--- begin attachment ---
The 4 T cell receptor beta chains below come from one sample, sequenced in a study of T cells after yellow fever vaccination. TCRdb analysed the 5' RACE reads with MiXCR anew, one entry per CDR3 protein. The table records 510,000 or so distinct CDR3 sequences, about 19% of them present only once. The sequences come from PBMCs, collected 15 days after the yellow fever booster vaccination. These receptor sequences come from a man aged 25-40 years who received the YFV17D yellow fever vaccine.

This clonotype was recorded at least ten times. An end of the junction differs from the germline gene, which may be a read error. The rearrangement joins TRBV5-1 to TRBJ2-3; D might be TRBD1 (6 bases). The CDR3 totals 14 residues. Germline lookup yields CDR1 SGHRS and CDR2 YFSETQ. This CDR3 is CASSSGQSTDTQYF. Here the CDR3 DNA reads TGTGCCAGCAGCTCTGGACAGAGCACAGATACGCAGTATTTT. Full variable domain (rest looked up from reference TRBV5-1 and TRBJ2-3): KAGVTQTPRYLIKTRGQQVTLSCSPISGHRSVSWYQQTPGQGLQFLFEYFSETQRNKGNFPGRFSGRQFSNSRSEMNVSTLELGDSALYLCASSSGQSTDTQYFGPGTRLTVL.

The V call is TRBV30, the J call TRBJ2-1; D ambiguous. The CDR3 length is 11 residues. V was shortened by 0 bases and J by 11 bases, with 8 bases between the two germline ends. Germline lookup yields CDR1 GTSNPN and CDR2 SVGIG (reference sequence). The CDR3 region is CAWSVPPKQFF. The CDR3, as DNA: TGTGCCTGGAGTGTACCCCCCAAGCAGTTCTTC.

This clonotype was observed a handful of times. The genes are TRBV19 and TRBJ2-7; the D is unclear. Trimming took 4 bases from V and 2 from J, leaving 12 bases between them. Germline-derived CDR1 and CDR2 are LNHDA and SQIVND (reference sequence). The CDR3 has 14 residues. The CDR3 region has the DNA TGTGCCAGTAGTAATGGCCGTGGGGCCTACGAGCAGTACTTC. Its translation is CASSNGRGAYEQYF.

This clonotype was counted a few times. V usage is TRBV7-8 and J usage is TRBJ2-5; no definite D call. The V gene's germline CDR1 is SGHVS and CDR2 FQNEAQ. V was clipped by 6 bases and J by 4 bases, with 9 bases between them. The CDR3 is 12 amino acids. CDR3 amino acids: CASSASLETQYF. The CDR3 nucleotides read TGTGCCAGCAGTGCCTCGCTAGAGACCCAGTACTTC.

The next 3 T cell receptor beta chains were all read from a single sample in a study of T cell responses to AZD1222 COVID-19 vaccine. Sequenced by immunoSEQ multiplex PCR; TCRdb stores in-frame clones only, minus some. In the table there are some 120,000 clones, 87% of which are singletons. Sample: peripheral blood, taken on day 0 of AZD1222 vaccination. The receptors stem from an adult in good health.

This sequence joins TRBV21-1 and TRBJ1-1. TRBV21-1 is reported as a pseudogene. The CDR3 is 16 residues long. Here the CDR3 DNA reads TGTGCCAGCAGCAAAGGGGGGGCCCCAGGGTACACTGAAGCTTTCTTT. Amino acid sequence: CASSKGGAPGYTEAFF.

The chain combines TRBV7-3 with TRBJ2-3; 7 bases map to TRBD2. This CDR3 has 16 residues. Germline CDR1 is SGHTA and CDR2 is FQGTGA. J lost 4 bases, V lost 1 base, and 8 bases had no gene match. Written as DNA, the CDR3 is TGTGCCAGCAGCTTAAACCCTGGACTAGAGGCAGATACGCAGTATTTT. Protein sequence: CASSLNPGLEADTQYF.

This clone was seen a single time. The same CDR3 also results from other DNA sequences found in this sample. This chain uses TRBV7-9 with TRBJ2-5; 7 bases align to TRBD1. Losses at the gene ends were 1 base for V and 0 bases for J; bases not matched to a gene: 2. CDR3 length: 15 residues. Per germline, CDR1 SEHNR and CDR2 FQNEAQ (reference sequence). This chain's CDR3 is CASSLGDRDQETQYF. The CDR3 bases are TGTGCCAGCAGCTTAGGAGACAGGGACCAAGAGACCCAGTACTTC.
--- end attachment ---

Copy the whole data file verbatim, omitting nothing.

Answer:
The 4 T cell receptor beta chains below come from one sample, sequenced in a study of T cells after yellow fever vaccination. TCRdb analysed the 5' RACE reads with MiXCR anew, one entry per CDR3 protein. The table records 510,000 or so distinct CDR3 sequences, about 19% of them present only once. The sequences come from PBMCs, collected 15 days after the yellow fever booster vaccination. These receptor sequences come from a man aged 25-40 years who received the YFV17D yellow fever vaccine.

This clonotype was recorded at least ten times. An end of the junction differs from the germline gene, which may be a read error. The rearrangement joins TRBV5-1 to TRBJ2-3; D might be TRBD1 (6 bases). The CDR3 totals 14 residues. Germline lookup yields CDR1 SGHRS and CDR2 YFSETQ. This CDR3 is CASSSGQSTDTQYF. Here the CDR3 DNA reads TGTGCCAGCAGCTCTGGACAGAGCACAGATACGCAGTATTTT. Full variable domain (rest looked up from reference TRBV5-1 and TRBJ2-3): KAGVTQTPRYLIKTRGQQVTLSCSPISGHRSVSWYQQTPGQGLQFLFEYFSETQRNKGNFPGRFSGRQFSNSRSEMNVSTLELGDSALYLCASSSGQSTDTQYFGPGTRLTVL.

The V call is TRBV30, the J call TRBJ2-1; D ambiguous. The CDR3 length is 11 residues. V was shortened by 0 bases and J by 11 bases, with 8 bases between the two germline ends. Germline lookup yields CDR1 GTSNPN and CDR2 SVGIG (reference sequence). The CDR3 region is CAWSVPPKQFF. The CDR3, as DNA: TGTGCCTGGAGTGTACCCCCCAAGCAGTTCTTC.

This clonotype was observed a handful of times. The genes are TRBV19 and TRBJ2-7; the D is unclear. Trimming took 4 bases from V and 2 from J, leaving 12 bases between them. Germline-derived CDR1 and CDR2 are LNHDA and SQIVND (reference sequence). The CDR3 has 14 residues. The CDR3 region has the DNA TGTGCCAGTAGTAATGGCCGTGGGGCCTACGAGCAGTACTTC. Its translation is CASSNGRGAYEQYF.

This clonotype was counted a few times. V usage is TRBV7-8 and J usage is TRBJ2-5; no definite D call. The V gene's germline CDR1 is SGHVS and CDR2 FQNEAQ. V was clipped by 6 bases and J by 4 bases, with 9 bases between them. The CDR3 is 12 amino acids. CDR3 amino acids: CASSASLETQYF. The CDR3 nucleotides read TGTGCCAGCAGTGCCTCGCTAGAGACCCAGTACTTC.

The next 3 T cell receptor beta chains were all read from a single sample in a study of T cell responses to AZD1222 COVID-19 vaccine. Sequenced by immunoSEQ multiplex PCR; TCRdb stores in-frame clones only, minus some. In the table there are some 120,000 clones, 87% of which are singletons. Sample: peripheral blood, taken on day 0 of AZD1222 vaccination. The receptors stem from an adult in good health.

This sequence joins TRBV21-1 and TRBJ1-1. TRBV21-1 is reported as a pseudogene. The CDR3 is 16 residues long. Here the CDR3 DNA reads TGTGCCAGCAGCAAAGGGGGGGCCCCAGGGTACACTGAAGCTTTCTTT. Amino acid sequence: CASSKGGAPGYTEAFF.

The chain combines TRBV7-3 with TRBJ2-3; 7 bases map to TRBD2. This CDR3 has 16 residues. Germline CDR1 is SGHTA and CDR2 is FQGTGA. J lost 4 bases, V lost 1 base, and 8 bases had no gene match. Written as DNA, the CDR3 is TGTGCCAGCAGCTTAAACCCTGGACTAGAGGCAGATACGCAGTATTTT. Protein sequence: CASSLNPGLEADTQYF.

This clone was seen a single time. The same CDR3 also results from other DNA sequences found in this sample. This chain uses TRBV7-9 with TRBJ2-5; 7 bases align to TRBD1. Losses at the gene ends were 1 base for V and 0 bases for J; bases not matched to a gene: 2. CDR3 length: 15 residues. Per germline, CDR1 SEHNR and CDR2 FQNEAQ (reference sequence). This chain's CDR3 is CASSLGDRDQETQYF. The CDR3 bases are TGTGCCAGCAGCTTAGGAGACAGGGACCAAGAGACCCAGTACTTC.